Veggie burgers are my go-to lazy weeknight meal. They’re super easy, always delicious, and by customizing my burgers with different toppings, it’s like having a totally new meal every veggie burger night.
In my younger years, veggie burger night meant throwing a couple of frozen patties on the skillet or (eek!) in the microwave. That was before I discovered the art of the DIY veggie burger, which is easily more delicious than anything from a supermarket freezer, way cheaper, and with a little advance planning, just as easy. The best part? I usually have everything on hand to make a delicious batch of homemade veggie burgers, which is due, at least in part, to the fact that I almost never follow a specific recipe. There’s an actual formula to creating a perfect veggie burger, and you can master it pretty darn easily.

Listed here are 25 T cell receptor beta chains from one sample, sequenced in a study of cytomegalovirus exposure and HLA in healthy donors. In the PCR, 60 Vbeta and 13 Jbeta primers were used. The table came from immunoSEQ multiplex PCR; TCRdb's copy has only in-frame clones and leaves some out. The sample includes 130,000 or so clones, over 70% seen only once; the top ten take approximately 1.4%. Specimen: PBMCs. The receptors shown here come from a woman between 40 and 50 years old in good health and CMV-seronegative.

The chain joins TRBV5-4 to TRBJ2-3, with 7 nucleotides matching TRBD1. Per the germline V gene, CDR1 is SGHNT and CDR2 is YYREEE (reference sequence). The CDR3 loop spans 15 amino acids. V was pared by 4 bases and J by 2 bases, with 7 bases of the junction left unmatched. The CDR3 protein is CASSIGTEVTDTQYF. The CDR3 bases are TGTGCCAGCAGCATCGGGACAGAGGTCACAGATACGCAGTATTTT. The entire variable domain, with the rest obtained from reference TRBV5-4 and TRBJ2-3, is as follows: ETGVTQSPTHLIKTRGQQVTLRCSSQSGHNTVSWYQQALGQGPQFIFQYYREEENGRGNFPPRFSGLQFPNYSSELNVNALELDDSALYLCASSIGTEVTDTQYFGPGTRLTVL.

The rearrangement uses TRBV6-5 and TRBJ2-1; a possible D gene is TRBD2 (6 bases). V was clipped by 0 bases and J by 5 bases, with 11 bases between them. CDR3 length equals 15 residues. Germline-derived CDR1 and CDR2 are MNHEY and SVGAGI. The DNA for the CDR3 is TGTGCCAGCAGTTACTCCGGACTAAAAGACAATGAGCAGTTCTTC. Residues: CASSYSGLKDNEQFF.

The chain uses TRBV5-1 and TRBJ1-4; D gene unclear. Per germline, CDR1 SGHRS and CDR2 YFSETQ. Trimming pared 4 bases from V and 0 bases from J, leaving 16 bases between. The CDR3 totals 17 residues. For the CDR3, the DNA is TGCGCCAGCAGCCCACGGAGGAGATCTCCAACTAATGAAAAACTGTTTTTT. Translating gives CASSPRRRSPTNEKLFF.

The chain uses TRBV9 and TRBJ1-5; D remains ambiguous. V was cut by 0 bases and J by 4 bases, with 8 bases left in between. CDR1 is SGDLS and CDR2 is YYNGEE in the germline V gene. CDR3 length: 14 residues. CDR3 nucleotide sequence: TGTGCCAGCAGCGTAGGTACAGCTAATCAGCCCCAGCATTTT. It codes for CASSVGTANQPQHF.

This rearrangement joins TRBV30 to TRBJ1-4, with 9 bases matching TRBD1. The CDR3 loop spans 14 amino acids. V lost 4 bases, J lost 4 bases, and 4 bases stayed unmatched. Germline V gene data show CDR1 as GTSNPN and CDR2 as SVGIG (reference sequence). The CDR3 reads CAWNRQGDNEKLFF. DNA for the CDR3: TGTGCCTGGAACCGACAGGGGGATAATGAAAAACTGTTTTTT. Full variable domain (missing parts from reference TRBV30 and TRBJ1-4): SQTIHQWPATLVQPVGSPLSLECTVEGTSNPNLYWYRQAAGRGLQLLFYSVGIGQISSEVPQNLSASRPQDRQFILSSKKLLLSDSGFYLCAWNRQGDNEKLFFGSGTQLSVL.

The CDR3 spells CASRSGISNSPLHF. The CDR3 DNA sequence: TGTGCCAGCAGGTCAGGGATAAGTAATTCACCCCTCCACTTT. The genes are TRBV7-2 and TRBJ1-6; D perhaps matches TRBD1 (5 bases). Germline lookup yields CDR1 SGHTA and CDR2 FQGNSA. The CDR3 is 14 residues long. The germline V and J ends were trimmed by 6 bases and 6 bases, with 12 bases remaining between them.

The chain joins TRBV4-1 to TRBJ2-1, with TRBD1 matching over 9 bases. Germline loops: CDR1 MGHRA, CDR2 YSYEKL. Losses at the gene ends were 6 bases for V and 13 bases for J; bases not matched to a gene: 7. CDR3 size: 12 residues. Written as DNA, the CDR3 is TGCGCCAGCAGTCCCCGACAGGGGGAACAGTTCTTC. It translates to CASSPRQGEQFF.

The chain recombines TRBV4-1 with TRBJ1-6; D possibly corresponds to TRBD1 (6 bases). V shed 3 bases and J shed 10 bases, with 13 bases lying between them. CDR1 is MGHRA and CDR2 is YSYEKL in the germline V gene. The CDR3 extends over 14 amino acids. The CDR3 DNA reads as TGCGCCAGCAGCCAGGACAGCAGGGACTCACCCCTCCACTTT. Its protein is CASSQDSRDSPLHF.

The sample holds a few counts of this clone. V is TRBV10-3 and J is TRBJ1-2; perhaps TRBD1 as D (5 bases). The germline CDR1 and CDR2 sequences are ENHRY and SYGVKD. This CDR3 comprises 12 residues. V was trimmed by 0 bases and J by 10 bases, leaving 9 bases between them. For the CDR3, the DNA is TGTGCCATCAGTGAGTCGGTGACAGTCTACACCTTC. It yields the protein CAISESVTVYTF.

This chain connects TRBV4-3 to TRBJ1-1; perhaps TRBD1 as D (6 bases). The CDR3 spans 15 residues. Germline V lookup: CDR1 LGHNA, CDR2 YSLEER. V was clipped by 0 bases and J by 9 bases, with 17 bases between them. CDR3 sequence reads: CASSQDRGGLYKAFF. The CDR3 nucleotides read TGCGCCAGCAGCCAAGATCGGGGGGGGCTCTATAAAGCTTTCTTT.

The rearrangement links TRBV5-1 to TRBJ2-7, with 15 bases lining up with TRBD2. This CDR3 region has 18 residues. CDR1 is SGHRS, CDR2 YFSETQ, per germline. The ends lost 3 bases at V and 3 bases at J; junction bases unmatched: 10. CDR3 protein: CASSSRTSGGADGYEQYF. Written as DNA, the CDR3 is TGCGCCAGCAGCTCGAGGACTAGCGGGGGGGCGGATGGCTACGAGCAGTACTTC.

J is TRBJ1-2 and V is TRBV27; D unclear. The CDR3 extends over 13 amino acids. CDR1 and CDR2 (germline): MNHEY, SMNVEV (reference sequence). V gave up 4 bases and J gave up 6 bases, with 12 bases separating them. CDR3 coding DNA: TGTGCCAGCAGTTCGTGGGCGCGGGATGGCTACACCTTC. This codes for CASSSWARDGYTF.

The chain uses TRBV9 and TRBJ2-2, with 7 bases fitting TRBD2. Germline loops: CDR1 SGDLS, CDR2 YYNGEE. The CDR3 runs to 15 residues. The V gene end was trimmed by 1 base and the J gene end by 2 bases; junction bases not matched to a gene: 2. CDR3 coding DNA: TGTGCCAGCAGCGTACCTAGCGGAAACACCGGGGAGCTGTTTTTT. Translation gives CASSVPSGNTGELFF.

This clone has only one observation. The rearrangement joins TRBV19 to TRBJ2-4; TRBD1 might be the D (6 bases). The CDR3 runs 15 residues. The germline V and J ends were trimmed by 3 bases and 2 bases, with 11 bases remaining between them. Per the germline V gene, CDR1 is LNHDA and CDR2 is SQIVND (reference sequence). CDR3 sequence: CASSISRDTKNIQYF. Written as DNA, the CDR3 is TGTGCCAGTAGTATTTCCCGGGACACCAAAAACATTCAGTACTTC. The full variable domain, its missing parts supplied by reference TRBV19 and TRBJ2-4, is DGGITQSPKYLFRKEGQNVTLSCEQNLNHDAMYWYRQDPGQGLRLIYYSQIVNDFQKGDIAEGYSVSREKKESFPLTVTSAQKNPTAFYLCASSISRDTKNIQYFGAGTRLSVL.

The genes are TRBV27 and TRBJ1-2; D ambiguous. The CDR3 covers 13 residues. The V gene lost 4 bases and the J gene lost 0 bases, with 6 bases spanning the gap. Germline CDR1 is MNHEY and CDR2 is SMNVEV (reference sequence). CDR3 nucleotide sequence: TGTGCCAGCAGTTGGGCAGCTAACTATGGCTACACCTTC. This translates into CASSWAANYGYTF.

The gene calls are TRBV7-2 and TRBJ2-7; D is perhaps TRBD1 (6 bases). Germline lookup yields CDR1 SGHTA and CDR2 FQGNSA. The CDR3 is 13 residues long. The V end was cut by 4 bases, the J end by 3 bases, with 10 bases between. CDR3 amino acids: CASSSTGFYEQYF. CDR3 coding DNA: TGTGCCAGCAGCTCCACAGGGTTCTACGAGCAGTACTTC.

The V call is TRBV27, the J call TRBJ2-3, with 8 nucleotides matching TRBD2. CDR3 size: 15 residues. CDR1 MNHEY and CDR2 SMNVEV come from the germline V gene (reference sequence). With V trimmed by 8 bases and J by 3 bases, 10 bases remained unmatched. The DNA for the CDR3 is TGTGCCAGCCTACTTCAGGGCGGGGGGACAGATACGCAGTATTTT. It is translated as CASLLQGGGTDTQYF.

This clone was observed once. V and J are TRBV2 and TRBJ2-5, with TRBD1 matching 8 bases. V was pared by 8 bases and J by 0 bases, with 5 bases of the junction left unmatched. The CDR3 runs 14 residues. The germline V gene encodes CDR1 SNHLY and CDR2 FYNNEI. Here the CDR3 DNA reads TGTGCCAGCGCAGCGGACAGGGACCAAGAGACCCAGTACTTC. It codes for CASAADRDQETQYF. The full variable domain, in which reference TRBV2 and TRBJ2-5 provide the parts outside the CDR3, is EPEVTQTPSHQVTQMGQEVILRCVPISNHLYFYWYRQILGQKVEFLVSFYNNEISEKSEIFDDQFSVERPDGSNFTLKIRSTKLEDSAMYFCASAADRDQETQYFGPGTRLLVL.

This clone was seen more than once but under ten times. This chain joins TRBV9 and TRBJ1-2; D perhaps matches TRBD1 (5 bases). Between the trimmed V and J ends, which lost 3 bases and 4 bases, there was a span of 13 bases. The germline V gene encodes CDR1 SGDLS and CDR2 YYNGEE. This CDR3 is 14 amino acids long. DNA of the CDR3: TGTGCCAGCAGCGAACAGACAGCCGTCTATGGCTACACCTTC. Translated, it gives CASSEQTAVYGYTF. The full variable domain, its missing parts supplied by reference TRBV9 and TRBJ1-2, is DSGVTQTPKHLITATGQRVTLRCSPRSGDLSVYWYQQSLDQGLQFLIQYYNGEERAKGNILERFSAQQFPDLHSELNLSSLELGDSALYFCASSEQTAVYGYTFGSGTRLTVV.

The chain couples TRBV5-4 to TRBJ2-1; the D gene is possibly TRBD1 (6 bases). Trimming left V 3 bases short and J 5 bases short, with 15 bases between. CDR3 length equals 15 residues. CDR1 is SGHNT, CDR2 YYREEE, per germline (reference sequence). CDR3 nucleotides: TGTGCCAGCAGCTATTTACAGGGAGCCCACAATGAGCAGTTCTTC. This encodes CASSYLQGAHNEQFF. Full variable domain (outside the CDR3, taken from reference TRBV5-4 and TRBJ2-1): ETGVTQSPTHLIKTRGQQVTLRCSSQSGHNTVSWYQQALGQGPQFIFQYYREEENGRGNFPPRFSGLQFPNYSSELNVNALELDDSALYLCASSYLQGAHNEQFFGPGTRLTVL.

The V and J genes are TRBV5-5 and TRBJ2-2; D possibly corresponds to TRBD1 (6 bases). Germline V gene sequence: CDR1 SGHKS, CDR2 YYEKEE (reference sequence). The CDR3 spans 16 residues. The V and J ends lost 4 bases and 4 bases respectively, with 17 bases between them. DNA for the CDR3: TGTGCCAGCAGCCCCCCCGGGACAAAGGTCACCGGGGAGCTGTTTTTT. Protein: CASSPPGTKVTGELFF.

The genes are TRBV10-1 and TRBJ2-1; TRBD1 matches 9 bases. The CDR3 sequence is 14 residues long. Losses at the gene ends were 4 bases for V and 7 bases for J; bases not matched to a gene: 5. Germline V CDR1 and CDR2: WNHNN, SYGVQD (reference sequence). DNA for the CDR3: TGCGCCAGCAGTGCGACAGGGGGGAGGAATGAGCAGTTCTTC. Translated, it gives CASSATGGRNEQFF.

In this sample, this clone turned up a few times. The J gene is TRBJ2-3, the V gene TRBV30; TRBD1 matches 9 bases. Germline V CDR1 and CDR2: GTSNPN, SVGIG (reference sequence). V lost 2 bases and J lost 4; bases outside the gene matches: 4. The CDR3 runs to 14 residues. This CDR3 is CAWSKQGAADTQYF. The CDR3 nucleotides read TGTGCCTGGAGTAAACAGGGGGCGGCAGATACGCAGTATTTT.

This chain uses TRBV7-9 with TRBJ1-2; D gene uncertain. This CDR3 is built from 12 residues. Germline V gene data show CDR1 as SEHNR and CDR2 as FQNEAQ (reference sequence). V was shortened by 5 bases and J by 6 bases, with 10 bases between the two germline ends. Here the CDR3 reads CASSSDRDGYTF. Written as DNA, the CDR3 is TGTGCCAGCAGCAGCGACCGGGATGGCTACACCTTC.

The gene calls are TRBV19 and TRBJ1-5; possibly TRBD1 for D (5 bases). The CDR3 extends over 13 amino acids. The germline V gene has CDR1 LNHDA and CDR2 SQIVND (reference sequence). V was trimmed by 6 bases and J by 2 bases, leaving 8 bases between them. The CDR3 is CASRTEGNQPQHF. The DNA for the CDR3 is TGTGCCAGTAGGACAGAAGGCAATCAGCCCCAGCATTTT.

And yes, this means food bloggers have been holding out on you.
Like I said, I usually have the ingredients necessary to make a batch of homemade burgers on any given night, but it certainly helps to keep the types of ingredients I’ll need in mind, namely, some type of cooked or canned legume, fillers like panko or quinoa, flax seeds and seasonings like onions, garlic and dried spices. See, you’ve probably already got those things on hand!
The other thing to keep in mind is equipment. While a food processor isn’t necessary for crafting a veggie burger, it makes things a lot easier. It doesn’t have to be fancy; almost any cheapie full-sized food processor is capable of mixing up a bunch of beans. A nonstick skillet is crucial if you’re going to pan-fry your burgers, and I recommend a well-seasoned cast iron one. If you’re baking your burgers, keep parchment in stock, as it really helps with sticking.
Make Your Veggie Burger Mix